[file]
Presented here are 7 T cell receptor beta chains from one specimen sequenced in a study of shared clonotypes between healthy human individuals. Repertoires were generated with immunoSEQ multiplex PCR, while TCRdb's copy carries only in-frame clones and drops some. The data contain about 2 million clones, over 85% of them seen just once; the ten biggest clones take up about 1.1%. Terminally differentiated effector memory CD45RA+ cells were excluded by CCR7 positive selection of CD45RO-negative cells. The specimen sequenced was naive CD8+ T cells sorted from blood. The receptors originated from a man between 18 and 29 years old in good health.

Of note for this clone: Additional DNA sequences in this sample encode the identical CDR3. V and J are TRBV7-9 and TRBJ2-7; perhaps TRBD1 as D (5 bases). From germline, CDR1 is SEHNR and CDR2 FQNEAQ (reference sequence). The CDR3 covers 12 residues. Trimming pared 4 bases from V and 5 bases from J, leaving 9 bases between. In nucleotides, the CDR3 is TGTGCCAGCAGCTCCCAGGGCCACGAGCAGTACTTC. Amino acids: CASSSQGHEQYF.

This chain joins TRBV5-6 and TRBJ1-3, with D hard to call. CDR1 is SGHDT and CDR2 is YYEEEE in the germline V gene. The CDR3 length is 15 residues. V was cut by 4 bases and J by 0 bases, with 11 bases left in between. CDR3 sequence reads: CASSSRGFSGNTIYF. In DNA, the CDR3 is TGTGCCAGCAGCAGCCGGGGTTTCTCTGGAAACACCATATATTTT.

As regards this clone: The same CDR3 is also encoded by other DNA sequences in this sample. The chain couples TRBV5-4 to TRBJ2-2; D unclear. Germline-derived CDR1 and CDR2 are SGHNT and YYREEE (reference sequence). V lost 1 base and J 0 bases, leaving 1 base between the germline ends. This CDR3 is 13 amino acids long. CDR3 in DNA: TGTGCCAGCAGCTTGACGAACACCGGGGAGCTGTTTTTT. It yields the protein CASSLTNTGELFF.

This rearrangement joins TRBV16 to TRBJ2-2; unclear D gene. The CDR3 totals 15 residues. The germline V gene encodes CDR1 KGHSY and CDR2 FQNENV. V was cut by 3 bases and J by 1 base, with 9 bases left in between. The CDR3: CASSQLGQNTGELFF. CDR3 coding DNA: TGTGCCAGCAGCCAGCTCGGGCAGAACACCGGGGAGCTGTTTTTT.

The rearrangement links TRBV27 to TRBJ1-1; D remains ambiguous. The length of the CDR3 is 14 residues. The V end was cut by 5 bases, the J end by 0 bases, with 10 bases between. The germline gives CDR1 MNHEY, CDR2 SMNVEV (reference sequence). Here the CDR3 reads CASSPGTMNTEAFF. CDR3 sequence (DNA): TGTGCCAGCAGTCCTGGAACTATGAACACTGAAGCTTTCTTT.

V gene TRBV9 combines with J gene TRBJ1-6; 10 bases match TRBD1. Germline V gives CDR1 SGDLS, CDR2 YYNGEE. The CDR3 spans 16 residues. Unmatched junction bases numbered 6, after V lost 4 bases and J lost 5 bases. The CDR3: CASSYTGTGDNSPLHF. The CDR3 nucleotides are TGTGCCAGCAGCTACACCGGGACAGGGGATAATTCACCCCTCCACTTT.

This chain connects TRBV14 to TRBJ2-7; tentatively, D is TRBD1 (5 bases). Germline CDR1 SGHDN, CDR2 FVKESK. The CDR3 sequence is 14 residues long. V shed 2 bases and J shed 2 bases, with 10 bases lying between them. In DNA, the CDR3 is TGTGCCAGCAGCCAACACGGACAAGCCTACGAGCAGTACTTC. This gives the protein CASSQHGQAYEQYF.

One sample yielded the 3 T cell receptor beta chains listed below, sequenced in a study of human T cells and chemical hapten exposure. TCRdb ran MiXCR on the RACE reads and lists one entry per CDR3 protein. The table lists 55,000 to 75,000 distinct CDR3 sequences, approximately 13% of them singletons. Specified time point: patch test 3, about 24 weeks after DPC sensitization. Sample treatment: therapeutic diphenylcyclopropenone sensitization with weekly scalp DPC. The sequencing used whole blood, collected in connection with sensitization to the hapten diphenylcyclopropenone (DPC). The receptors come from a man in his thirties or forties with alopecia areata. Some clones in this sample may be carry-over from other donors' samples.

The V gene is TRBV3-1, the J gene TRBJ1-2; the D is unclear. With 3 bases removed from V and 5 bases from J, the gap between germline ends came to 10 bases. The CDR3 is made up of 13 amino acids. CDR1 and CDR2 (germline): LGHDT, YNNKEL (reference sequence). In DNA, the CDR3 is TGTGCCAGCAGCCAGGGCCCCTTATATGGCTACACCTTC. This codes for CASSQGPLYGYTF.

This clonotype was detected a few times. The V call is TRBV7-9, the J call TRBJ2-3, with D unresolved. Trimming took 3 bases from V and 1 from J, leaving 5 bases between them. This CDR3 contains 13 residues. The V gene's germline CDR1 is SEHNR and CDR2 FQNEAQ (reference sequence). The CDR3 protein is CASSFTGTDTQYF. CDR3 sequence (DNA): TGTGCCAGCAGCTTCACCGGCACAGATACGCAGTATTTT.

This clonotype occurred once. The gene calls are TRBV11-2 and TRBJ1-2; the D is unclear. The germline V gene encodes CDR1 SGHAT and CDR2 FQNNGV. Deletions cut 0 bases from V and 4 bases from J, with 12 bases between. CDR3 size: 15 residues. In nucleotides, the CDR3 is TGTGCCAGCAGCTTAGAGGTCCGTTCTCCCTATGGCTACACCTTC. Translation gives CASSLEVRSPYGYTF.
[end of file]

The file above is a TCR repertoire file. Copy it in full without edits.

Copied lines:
Presented here are 7 T cell receptor beta chains from one specimen sequenced in a study of shared clonotypes between healthy human individuals. Repertoires were generated with immunoSEQ multiplex PCR, while TCRdb's copy carries only in-frame clones and drops some. The data contain about 2 million clones, over 85% of them seen just once; the ten biggest clones take up about 1.1%. Terminally differentiated effector memory CD45RA+ cells were excluded by CCR7 positive selection of CD45RO-negative cells. The specimen sequenced was naive CD8+ T cells sorted from blood. The receptors originated from a man between 18 and 29 years old in good health.

Of note for this clone: Additional DNA sequences in this sample encode the identical CDR3. V and J are TRBV7-9 and TRBJ2-7; perhaps TRBD1 as D (5 bases). From germline, CDR1 is SEHNR and CDR2 FQNEAQ (reference sequence). The CDR3 covers 12 residues. Trimming pared 4 bases from V and 5 bases from J, leaving 9 bases between. In nucleotides, the CDR3 is TGTGCCAGCAGCTCCCAGGGCCACGAGCAGTACTTC. Amino acids: CASSSQGHEQYF.

This chain joins TRBV5-6 and TRBJ1-3, with D hard to call. CDR1 is SGHDT and CDR2 is YYEEEE in the germline V gene. The CDR3 length is 15 residues. V was cut by 4 bases and J by 0 bases, with 11 bases left in between. CDR3 sequence reads: CASSSRGFSGNTIYF. In DNA, the CDR3 is TGTGCCAGCAGCAGCCGGGGTTTCTCTGGAAACACCATATATTTT.

As regards this clone: The same CDR3 is also encoded by other DNA sequences in this sample. The chain couples TRBV5-4 to TRBJ2-2; D unclear. Germline-derived CDR1 and CDR2 are SGHNT and YYREEE (reference sequence). V lost 1 base and J 0 bases, leaving 1 base between the germline ends. This CDR3 is 13 amino acids long. CDR3 in DNA: TGTGCCAGCAGCTTGACGAACACCGGGGAGCTGTTTTTT. It yields the protein CASSLTNTGELFF.

This rearrangement joins TRBV16 to TRBJ2-2; unclear D gene. The CDR3 totals 15 residues. The germline V gene encodes CDR1 KGHSY and CDR2 FQNENV. V was cut by 3 bases and J by 1 base, with 9 bases left in between. The CDR3: CASSQLGQNTGELFF. CDR3 coding DNA: TGTGCCAGCAGCCAGCTCGGGCAGAACACCGGGGAGCTGTTTTTT.

The rearrangement links TRBV27 to TRBJ1-1; D remains ambiguous. The length of the CDR3 is 14 residues. The V end was cut by 5 bases, the J end by 0 bases, with 10 bases between. The germline gives CDR1 MNHEY, CDR2 SMNVEV (reference sequence). Here the CDR3 reads CASSPGTMNTEAFF. CDR3 sequence (DNA): TGTGCCAGCAGTCCTGGAACTATGAACACTGAAGCTTTCTTT.

V gene TRBV9 combines with J gene TRBJ1-6; 10 bases match TRBD1. Germline V gives CDR1 SGDLS, CDR2 YYNGEE. The CDR3 spans 16 residues. Unmatched junction bases numbered 6, after V lost 4 bases and J lost 5 bases. The CDR3: CASSYTGTGDNSPLHF. The CDR3 nucleotides are TGTGCCAGCAGCTACACCGGGACAGGGGATAATTCACCCCTCCACTTT.

This chain connects TRBV14 to TRBJ2-7; tentatively, D is TRBD1 (5 bases). Germline CDR1 SGHDN, CDR2 FVKESK. The CDR3 sequence is 14 residues long. V shed 2 bases and J shed 2 bases, with 10 bases lying between them. In DNA, the CDR3 is TGTGCCAGCAGCCAACACGGACAAGCCTACGAGCAGTACTTC. This gives the protein CASSQHGQAYEQYF.

One sample yielded the 3 T cell receptor beta chains listed below, sequenced in a study of human T cells and chemical hapten exposure. TCRdb ran MiXCR on the RACE reads and lists one entry per CDR3 protein. The table lists 55,000 to 75,000 distinct CDR3 sequences, approximately 13% of them singletons. Specified time point: patch test 3, about 24 weeks after DPC sensitization. Sample treatment: therapeutic diphenylcyclopropenone sensitization with weekly scalp DPC. The sequencing used whole blood, collected in connection with sensitization to the hapten diphenylcyclopropenone (DPC). The receptors come from a man in his thirties or forties with alopecia areata. Some clones in this sample may be carry-over from other donors' samples.

The V gene is TRBV3-1, the J gene TRBJ1-2; the D is unclear. With 3 bases removed from V and 5 bases from J, the gap between germline ends came to 10 bases. The CDR3 is made up of 13 amino acids. CDR1 and CDR2 (germline): LGHDT, YNNKEL (reference sequence). In DNA, the CDR3 is TGTGCCAGCAGCCAGGGCCCCTTATATGGCTACACCTTC. This codes for CASSQGPLYGYTF.

This clonotype was detected a few times. The V call is TRBV7-9, the J call TRBJ2-3, with D unresolved. Trimming took 3 bases from V and 1 from J, leaving 5 bases between them. This CDR3 contains 13 residues. The V gene's germline CDR1 is SEHNR and CDR2 FQNEAQ (reference sequence). The CDR3 protein is CASSFTGTDTQYF. CDR3 sequence (DNA): TGTGCCAGCAGCTTCACCGGCACAGATACGCAGTATTTT.

This clonotype occurred once. The gene calls are TRBV11-2 and TRBJ1-2; the D is unclear. The germline V gene encodes CDR1 SGHAT and CDR2 FQNNGV. Deletions cut 0 bases from V and 4 bases from J, with 12 bases between. CDR3 size: 15 residues. In nucleotides, the CDR3 is TGTGCCAGCAGCTTAGAGGTCCGTTCTCCCTATGGCTACACCTTC. Translation gives CASSLEVRSPYGYTF.